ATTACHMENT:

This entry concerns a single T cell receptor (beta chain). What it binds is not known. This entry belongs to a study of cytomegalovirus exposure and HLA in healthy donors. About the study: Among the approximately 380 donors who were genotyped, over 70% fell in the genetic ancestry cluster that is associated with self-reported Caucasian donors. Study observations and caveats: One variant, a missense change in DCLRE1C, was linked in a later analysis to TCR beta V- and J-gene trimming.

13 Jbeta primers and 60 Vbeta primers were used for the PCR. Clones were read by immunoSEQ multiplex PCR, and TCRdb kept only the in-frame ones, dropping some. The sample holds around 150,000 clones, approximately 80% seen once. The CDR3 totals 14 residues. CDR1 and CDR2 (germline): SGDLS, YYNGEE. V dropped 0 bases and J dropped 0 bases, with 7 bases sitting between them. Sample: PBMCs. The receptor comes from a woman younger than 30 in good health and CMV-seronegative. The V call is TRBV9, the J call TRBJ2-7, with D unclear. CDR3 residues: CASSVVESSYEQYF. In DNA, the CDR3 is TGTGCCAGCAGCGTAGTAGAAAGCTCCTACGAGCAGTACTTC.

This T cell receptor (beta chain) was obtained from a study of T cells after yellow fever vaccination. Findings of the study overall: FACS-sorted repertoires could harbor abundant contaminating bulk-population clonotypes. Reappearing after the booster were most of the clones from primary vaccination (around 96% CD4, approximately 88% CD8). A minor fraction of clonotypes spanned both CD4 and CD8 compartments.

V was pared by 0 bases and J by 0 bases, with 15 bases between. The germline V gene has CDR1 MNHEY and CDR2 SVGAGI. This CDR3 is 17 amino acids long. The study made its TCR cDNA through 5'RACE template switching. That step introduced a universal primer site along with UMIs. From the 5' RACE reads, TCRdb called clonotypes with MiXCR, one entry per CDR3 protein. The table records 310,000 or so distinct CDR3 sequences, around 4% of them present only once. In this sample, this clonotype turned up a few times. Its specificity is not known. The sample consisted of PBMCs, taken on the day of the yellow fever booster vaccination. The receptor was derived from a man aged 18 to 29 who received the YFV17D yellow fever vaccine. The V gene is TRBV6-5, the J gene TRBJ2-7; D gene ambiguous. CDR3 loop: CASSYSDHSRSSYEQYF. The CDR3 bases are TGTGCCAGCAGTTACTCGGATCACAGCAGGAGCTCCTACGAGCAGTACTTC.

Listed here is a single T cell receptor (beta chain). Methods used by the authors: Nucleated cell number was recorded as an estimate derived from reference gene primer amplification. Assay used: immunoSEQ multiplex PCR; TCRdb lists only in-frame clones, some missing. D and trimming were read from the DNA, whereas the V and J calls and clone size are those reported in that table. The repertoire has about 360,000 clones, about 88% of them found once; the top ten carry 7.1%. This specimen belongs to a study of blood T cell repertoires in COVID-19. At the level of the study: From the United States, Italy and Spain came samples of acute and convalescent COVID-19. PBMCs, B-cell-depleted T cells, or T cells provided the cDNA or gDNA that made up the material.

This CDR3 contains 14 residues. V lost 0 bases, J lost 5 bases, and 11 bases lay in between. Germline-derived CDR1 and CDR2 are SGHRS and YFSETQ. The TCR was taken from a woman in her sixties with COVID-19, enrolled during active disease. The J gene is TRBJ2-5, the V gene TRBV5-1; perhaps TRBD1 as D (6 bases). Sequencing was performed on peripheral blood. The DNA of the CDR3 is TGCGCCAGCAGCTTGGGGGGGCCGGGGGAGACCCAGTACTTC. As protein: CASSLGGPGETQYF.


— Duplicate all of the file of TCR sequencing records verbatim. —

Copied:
This entry concerns a single T cell receptor (beta chain). What it binds is not known. This entry belongs to a study of cytomegalovirus exposure and HLA in healthy donors. About the study: Among the approximately 380 donors who were genotyped, over 70% fell in the genetic ancestry cluster that is associated with self-reported Caucasian donors. Study observations and caveats: One variant, a missense change in DCLRE1C, was linked in a later analysis to TCR beta V- and J-gene trimming.

13 Jbeta primers and 60 Vbeta primers were used for the PCR. Clones were read by immunoSEQ multiplex PCR, and TCRdb kept only the in-frame ones, dropping some. The sample holds around 150,000 clones, approximately 80% seen once. The CDR3 totals 14 residues. CDR1 and CDR2 (germline): SGDLS, YYNGEE. V dropped 0 bases and J dropped 0 bases, with 7 bases sitting between them. Sample: PBMCs. The receptor comes from a woman younger than 30 in good health and CMV-seronegative. The V call is TRBV9, the J call TRBJ2-7, with D unclear. CDR3 residues: CASSVVESSYEQYF. In DNA, the CDR3 is TGTGCCAGCAGCGTAGTAGAAAGCTCCTACGAGCAGTACTTC.

This T cell receptor (beta chain) was obtained from a study of T cells after yellow fever vaccination. Findings of the study overall: FACS-sorted repertoires could harbor abundant contaminating bulk-population clonotypes. Reappearing after the booster were most of the clones from primary vaccination (around 96% CD4, approximately 88% CD8). A minor fraction of clonotypes spanned both CD4 and CD8 compartments.

V was pared by 0 bases and J by 0 bases, with 15 bases between. The germline V gene has CDR1 MNHEY and CDR2 SVGAGI. This CDR3 is 17 amino acids long. The study made its TCR cDNA through 5'RACE template switching. That step introduced a universal primer site along with UMIs. From the 5' RACE reads, TCRdb called clonotypes with MiXCR, one entry per CDR3 protein. The table records 310,000 or so distinct CDR3 sequences, around 4% of them present only once. In this sample, this clonotype turned up a few times. Its specificity is not known. The sample consisted of PBMCs, taken on the day of the yellow fever booster vaccination. The receptor was derived from a man aged 18 to 29 who received the YFV17D yellow fever vaccine. The V gene is TRBV6-5, the J gene TRBJ2-7; D gene ambiguous. CDR3 loop: CASSYSDHSRSSYEQYF. The CDR3 bases are TGTGCCAGCAGTTACTCGGATCACAGCAGGAGCTCCTACGAGCAGTACTTC.

Listed here is a single T cell receptor (beta chain). Methods used by the authors: Nucleated cell number was recorded as an estimate derived from reference gene primer amplification. Assay used: immunoSEQ multiplex PCR; TCRdb lists only in-frame clones, some missing. D and trimming were read from the DNA, whereas the V and J calls and clone size are those reported in that table. The repertoire has about 360,000 clones, about 88% of them found once; the top ten carry 7.1%. This specimen belongs to a study of blood T cell repertoires in COVID-19. At the level of the study: From the United States, Italy and Spain came samples of acute and convalescent COVID-19. PBMCs, B-cell-depleted T cells, or T cells provided the cDNA or gDNA that made up the material.

This CDR3 contains 14 residues. V lost 0 bases, J lost 5 bases, and 11 bases lay in between. Germline-derived CDR1 and CDR2 are SGHRS and YFSETQ. The TCR was taken from a woman in her sixties with COVID-19, enrolled during active disease. The J gene is TRBJ2-5, the V gene TRBV5-1; perhaps TRBD1 as D (6 bases). Sequencing was performed on peripheral blood. The DNA of the CDR3 is TGCGCCAGCAGCTTGGGGGGGCCGGGGGAGACCCAGTACTTC. As protein: CASSLGGPGETQYF.